Also, I actually think that the Africans or West Africans are extremely concerned. But the point you raise is a good one, making sure that international law is not violated. And so this is why they’ve gone through the United Nations. This recent war started in January.
Actually, my concern is for 12 months Mali has been devastated. Sixty percent of the territory has been lost. And to me, the UN has really been twiddling its thumb. It hasn’t been moving fast enough.
One last point. In the north it is not just the Tuaregs. The Tuaregs actually happen to be less than 5 percent of the population of Mali. Even in the north, in the desert area, Sahara Desert area, there are about five other ethnic groups—the [pIl], the Arabs, the Songhai. And so, you know, the Tuaregs get a lot of attention, but it’s really a very [[email protected]’tEnS@l] situation. So simply to go along with the Tuaregs using war to grab most of the territory and when they are a tiny minority is a big problem. I am convinced that it is an international problem.
Jay: Well, I’ll just ask one more time: if that’s the case, then why is—these other populations in the north, isn’t it up to them to expel these forces if they don’t want to live under them, rather than outside intervention?
Akuetteh: Ah. You know, that’s actually a great question. And I will again mention the human rights report that came out today, as well as others. They show that these other groups actually—the danger is that they are forming ethnic militias and they are keeping lists. I mean, the different ethnic groups are drawing up lists of others from other groups that they will go after.
Moreover, the Tuaregs gained the upper hand. Paul, they’ve been trying to do—this the fourth cycle of them trying to do this. They actually started close to 1960 when Mali got independence. And this time, why did they succeed? Because they brought in heavy weapons from Libya. They have been fighting for Gaddafi, and then brought in heavy weapons from Libya. Moreover, Mali does not share borders with Libya. And therefore, by crossing two borders to get into Mali, taking over northern Mali, also—these are the Tuaregs.
But their allies, the three Islamist groups, a lot of their leadership is not even Malian. They come from as far away as Pakistan and Afghanistan, reportedly. So this is in fact—the reason it has reached the level it has reached is because it has become a big international problem in its making. And if it is not dealt with, when it spreads out it’s not going to stay just in Mali.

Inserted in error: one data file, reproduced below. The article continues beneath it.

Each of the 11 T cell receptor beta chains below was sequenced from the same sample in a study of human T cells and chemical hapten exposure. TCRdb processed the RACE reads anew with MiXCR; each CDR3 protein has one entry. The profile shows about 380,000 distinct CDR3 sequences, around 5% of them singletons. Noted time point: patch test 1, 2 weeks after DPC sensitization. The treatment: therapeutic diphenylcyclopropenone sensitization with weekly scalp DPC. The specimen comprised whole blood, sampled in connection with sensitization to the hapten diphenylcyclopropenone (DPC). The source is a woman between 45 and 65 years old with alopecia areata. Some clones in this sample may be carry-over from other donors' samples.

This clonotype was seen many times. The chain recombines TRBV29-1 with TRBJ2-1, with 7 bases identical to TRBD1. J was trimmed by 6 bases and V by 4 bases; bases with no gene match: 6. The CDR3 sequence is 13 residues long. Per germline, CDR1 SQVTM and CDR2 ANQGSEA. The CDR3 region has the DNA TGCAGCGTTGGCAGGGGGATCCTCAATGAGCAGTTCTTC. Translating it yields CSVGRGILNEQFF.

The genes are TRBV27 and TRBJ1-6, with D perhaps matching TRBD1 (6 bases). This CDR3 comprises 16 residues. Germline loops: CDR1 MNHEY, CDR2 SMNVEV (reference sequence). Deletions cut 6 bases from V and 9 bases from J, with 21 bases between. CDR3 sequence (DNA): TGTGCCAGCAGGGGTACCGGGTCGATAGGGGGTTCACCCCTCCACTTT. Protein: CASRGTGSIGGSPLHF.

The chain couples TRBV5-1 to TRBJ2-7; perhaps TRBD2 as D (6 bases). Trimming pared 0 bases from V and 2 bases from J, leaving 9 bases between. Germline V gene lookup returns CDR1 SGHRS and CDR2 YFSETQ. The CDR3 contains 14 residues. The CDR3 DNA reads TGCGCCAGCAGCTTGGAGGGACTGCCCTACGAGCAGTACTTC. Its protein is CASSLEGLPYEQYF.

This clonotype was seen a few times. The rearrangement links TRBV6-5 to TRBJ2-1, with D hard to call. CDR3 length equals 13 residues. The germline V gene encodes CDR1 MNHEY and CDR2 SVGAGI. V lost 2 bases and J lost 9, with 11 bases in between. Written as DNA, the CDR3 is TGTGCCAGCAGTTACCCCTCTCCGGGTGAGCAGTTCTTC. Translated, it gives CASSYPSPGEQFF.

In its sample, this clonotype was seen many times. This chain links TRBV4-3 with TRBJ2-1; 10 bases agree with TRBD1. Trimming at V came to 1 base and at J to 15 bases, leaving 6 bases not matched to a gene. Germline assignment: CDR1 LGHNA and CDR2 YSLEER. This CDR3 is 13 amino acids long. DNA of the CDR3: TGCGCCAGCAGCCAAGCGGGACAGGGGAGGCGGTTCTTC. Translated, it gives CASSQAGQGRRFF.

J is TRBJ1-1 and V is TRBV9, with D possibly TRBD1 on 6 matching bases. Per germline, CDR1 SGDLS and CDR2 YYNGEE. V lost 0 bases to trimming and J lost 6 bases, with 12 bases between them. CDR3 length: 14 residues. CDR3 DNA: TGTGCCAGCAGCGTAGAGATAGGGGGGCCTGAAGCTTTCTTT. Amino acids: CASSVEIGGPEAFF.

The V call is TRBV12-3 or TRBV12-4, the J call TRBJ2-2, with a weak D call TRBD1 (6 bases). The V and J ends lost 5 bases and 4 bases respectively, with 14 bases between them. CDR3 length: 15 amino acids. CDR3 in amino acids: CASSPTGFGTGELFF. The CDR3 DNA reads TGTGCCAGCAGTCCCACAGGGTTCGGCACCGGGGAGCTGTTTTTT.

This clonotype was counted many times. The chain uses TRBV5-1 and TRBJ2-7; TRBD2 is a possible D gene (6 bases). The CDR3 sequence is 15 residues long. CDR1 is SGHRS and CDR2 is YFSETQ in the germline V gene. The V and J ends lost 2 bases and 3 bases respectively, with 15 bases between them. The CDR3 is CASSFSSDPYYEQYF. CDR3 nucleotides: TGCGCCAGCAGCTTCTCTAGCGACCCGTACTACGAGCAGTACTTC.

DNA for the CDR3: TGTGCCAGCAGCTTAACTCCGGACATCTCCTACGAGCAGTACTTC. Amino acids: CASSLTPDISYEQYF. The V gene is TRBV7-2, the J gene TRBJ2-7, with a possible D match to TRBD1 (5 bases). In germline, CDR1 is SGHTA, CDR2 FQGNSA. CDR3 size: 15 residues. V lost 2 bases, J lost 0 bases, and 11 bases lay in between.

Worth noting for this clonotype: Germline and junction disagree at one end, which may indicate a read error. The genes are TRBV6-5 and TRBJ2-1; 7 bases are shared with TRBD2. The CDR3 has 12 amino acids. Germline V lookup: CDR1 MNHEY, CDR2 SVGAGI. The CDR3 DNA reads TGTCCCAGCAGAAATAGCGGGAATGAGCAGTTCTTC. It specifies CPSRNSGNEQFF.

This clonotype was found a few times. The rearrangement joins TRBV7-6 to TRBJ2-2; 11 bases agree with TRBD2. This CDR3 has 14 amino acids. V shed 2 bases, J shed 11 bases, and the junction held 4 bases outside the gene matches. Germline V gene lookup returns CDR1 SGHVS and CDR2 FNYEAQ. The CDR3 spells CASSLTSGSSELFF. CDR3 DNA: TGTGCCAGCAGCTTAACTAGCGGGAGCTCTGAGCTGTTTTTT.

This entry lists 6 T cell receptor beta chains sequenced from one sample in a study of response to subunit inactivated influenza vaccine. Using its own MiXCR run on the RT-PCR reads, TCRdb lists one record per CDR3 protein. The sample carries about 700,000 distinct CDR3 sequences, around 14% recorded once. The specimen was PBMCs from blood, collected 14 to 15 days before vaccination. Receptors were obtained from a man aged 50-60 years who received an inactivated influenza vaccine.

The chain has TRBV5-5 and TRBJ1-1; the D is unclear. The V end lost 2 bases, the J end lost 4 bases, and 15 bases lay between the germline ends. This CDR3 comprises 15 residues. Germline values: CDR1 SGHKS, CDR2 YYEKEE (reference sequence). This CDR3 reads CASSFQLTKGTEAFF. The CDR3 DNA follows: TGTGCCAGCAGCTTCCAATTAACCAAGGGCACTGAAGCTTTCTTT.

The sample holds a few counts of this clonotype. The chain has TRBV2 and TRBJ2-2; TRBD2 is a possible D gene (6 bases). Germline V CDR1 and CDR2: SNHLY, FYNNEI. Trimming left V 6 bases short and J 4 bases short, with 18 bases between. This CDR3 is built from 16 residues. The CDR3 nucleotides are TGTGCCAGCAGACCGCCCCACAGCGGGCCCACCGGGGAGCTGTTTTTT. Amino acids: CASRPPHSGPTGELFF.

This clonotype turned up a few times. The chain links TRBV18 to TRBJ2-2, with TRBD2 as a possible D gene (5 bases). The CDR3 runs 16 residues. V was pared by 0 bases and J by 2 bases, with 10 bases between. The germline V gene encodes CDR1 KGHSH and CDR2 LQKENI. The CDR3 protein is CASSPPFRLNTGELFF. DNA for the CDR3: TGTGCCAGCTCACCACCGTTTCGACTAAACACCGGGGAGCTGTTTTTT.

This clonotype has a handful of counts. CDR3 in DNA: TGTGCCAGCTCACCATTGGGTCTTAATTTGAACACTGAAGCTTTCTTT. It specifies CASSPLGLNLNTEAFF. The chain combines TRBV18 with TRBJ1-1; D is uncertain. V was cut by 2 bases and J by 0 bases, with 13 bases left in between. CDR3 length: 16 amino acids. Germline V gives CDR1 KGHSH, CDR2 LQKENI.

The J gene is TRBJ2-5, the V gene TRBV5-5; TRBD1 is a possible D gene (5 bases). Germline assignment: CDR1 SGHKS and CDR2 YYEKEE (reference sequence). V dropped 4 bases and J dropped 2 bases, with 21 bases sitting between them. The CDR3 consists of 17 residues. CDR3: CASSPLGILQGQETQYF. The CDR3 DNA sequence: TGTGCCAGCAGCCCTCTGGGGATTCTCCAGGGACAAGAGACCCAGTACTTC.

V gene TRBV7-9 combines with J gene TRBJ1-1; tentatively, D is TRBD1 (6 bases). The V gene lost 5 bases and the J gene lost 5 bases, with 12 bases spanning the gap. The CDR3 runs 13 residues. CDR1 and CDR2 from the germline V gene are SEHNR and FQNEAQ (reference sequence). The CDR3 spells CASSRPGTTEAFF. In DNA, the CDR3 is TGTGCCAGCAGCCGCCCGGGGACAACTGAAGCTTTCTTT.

Jay: And who drove the resolution at the UN? Which countries were the driving force?
Akuetteh: I think—in fact, I think, number one, you have to name as number one the French. And this is because Algeria is original role-player. And as we know, Hollande, President Hollande, is, as we speak, still in Algeria. Algeria has had testy relations with France, going all the way back, for obvious reasons, the former colonial masters.
But the biggest group in northern Mali, Al-Qaeda in the Islamic Maghreb, actually started out as Algeria Islamists who won elections in the early 1990s, and they were cheated out of it, and they went underground and started fighting.
There is a large Muslim population in France, the biggest in Europe. So France is deadly worried that if they set up a base in northern Mali that they control—and they’ve been kidnapping Frenchmen and other Europeans; they’ve been running drugs. If they are able to use those money, they have said it very clearly that they are going after France. And so France has been pushing very hard. The U.S. was dragged along, and as of maybe two weeks ago they were still disagreeing with the French as the way to go.
A long answer to your very good question, the answer being: the two leading people that pushed the resolution, and once they agree, we move forward, was France first and the United States. Now, France has gotten the Europeans, has convinced the Europeans that the problem in Mali is a big threat to Europe. And so the Europeans have agreed to provide military trainers, 400 of them. Mr. Prodi, a former Italian prime minister, as actually been made the UN’s special rep on Mali. So the Europeans are very involved, led by France, and then, of course, the United States.
Jay: And are there resources in northern Mali that people want?
Akuetteh: There are resources in Mali. We know very much of gold and uranium. Those two are key. And they are not just—in fact, I think most of the deposits that we know are actually in the south, although, you know, when Gaddafi was in power, especially during the Reagan administration, there was a whole lot of problems between him and the U.S. having to do with uranium deposits across the Sahara Desert. So I’m sure that there is some of it in northern Mali. But yes, gold and uranium are key resources in Mali.
Jay: So, Nii, we know that the soldiers that engineered the coups, many of them were actually trained by the United States.
Jay: But going back another step, why is the Malian state so weak?
Akuetteh: One factor you have to look at is that the whole U.S. strategy for fighting terrorism in North Africa since 9/11, including the establishment of AFRICOM, including what they call Operation Flintlock, including what they call the Trans-Sahara Counterterrorism Partnership, all of those things, I think, for me, have to be looked at.
But of course there is also the fact that Mali is a young, small—I mean, as states go, an infant state, independent in 1950, among the poorest of the countries in the world, because most of it is desert. And then, of course, it was run by a military dictatorship for a long time, until the overthrown president Amadou Toumani Touré established a democracy 20 years ago and then left. So the democracy in Mali was very admirable, but it has shallow roots. The country is poor.
But I also think the close U.S. embrace of that young democratic country for the past ten years, in which—the first piece I published was criticizing the U.S. embrace of that democracy, because they were encouraging them and arming them to go out and fight terrorists rather than deepening the democracy and working on development. And in fact I also mention that they should be encouraging them to talk peace with the Tuaregs. But this was three years ago—I mean, two and a half years ago when I did that piece.
So I think there are many factors why they collapsed quickly, and it has to be carefully teased out.
Jay: Alright. Thanks very much for joining us, Nii.
Jay: And thank you for joining us on The Real News Network.